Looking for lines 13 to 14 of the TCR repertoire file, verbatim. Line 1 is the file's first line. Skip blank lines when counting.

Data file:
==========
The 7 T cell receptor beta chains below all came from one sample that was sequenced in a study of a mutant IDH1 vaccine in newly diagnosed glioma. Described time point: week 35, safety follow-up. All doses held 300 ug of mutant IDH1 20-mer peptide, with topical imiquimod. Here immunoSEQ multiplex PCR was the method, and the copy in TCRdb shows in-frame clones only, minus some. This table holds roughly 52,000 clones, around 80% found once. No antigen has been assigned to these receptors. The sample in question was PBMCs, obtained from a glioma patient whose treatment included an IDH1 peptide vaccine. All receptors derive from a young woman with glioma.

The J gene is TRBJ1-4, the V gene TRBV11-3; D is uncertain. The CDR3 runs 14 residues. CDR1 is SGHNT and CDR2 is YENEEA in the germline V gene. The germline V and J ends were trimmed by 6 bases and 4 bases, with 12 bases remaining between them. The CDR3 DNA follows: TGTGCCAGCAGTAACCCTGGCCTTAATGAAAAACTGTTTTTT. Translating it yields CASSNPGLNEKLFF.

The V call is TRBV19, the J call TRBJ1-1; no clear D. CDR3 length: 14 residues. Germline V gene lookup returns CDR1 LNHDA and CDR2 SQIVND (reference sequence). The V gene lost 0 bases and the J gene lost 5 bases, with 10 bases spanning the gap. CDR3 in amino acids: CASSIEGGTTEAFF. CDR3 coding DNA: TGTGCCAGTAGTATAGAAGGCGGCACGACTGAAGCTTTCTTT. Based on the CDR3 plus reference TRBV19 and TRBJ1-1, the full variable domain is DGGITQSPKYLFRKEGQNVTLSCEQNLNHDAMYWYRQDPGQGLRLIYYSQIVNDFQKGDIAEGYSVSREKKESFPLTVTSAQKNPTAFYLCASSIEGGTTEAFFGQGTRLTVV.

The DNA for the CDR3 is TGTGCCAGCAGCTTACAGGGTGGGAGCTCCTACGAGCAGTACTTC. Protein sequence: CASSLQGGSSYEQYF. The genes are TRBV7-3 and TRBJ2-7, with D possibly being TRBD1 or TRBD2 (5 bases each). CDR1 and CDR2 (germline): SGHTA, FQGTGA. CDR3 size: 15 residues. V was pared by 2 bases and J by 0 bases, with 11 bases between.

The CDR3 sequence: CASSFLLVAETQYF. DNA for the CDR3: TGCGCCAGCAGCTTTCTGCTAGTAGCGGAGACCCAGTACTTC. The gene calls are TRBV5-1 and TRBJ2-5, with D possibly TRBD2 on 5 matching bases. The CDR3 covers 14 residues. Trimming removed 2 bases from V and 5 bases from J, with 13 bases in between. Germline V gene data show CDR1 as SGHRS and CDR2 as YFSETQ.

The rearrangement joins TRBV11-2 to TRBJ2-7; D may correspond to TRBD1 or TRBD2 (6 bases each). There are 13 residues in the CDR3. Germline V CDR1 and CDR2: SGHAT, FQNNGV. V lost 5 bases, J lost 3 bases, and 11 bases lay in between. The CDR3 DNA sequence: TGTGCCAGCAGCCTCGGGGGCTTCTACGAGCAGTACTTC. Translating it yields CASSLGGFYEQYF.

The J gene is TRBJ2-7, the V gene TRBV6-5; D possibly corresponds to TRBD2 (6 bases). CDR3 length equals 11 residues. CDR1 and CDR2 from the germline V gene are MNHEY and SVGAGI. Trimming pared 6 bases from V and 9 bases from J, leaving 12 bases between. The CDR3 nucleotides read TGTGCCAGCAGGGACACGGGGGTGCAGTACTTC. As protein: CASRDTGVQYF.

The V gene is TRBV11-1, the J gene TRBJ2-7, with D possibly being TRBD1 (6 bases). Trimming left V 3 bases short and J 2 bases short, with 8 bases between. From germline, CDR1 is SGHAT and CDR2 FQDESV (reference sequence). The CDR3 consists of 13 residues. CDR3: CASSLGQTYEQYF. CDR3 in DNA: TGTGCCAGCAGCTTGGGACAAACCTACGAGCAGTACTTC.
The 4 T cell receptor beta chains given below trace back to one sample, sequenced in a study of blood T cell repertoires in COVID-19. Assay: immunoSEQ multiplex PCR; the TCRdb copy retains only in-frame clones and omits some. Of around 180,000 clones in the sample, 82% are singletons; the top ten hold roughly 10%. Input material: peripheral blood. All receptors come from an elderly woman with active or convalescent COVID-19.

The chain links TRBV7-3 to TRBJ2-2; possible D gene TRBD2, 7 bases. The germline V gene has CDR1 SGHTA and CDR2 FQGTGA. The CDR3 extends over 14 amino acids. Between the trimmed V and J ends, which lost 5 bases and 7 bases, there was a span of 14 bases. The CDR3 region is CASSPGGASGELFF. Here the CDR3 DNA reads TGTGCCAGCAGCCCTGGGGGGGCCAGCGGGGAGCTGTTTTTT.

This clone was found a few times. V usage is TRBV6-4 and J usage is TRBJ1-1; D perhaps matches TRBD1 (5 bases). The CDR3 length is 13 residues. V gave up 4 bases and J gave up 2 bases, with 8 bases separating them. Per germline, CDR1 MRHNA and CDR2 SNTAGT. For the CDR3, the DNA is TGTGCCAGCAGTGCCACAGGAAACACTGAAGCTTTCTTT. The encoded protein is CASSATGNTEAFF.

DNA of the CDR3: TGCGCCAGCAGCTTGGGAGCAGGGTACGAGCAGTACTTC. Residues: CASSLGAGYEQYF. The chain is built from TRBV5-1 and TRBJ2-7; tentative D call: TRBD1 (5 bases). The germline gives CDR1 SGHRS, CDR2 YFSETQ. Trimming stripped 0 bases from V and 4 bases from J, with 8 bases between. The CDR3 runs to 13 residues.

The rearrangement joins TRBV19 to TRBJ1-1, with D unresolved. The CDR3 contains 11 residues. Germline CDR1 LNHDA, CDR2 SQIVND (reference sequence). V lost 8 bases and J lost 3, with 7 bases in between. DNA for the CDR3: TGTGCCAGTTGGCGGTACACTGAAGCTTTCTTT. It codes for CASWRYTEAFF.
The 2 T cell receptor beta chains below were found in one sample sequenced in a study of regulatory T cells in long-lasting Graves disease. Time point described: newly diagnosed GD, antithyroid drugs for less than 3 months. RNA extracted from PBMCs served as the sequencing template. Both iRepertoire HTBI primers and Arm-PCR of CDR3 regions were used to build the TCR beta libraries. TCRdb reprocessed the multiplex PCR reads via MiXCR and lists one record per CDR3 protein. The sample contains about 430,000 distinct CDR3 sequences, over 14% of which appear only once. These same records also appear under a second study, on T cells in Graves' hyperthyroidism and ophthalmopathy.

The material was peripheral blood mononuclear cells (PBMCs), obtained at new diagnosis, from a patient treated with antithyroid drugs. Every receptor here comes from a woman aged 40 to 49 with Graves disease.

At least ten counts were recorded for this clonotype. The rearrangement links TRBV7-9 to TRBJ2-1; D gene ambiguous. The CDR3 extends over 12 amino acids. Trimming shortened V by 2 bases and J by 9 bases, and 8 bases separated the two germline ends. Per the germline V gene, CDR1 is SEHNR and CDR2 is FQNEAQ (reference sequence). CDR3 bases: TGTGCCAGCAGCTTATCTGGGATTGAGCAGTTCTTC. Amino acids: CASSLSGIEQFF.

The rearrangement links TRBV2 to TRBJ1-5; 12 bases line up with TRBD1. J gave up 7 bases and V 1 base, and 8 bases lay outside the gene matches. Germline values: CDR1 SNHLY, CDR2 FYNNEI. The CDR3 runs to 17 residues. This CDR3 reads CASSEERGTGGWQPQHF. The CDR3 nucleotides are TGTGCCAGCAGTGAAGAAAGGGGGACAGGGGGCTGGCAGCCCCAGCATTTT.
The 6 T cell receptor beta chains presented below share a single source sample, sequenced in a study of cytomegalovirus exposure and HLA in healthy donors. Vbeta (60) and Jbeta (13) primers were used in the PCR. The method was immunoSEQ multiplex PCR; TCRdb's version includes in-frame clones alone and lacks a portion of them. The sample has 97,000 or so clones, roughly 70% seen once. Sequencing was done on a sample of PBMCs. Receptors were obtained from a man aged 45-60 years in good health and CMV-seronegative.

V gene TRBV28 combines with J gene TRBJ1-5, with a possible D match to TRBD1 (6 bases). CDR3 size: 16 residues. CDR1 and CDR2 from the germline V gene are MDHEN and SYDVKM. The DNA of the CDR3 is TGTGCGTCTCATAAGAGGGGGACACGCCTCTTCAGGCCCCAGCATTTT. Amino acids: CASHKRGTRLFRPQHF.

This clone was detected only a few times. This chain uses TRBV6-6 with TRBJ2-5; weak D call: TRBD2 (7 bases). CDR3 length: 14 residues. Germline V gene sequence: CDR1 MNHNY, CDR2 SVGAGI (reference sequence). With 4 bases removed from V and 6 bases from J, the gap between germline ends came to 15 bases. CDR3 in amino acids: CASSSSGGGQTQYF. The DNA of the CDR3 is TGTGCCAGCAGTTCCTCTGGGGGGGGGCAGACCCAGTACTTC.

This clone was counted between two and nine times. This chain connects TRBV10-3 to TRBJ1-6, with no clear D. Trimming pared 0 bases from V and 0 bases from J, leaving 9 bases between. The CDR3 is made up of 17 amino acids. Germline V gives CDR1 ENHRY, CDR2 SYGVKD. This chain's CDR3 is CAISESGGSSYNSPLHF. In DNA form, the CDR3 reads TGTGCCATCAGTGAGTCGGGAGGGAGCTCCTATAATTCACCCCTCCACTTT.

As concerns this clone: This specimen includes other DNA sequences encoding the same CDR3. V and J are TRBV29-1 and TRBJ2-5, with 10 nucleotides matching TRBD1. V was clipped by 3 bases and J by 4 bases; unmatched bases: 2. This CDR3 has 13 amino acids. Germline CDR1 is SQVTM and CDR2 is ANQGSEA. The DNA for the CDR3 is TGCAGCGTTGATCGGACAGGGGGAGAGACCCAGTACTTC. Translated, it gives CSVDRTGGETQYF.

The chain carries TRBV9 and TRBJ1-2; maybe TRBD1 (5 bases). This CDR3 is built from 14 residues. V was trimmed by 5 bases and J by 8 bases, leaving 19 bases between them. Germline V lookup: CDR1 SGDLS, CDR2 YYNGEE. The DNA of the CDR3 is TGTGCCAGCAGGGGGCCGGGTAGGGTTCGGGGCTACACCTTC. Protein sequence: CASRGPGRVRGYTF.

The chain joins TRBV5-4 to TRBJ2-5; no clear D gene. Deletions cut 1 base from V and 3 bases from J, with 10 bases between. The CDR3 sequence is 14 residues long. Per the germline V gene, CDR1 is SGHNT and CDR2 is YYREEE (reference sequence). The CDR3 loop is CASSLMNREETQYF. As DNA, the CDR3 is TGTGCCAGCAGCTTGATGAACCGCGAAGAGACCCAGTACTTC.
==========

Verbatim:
The rearrangement joins TRBV19 to TRBJ1-1, with D unresolved. The CDR3 contains 11 residues. Germline CDR1 LNHDA, CDR2 SQIVND (reference sequence). V lost 8 bases and J lost 3, with 7 bases in between. DNA for the CDR3: TGTGCCAGTTGGCGGTACACTGAAGCTTTCTTT. It codes for CASWRYTEAFF.
The 2 T cell receptor beta chains below were found in one sample sequenced in a study of regulatory T cells in long-lasting Graves disease. Time point described: newly diagnosed GD, antithyroid drugs for less than 3 months. RNA extracted from PBMCs served as the sequencing template. Both iRepertoire HTBI primers and Arm-PCR of CDR3 regions were used to build the TCR beta libraries. TCRdb reprocessed the multiplex PCR reads via MiXCR and lists one record per CDR3 protein. The sample contains about 430,000 distinct CDR3 sequences, over 14% of which appear only once. These same records also appear under a second study, on T cells in Graves' hyperthyroidism and ophthalmopathy.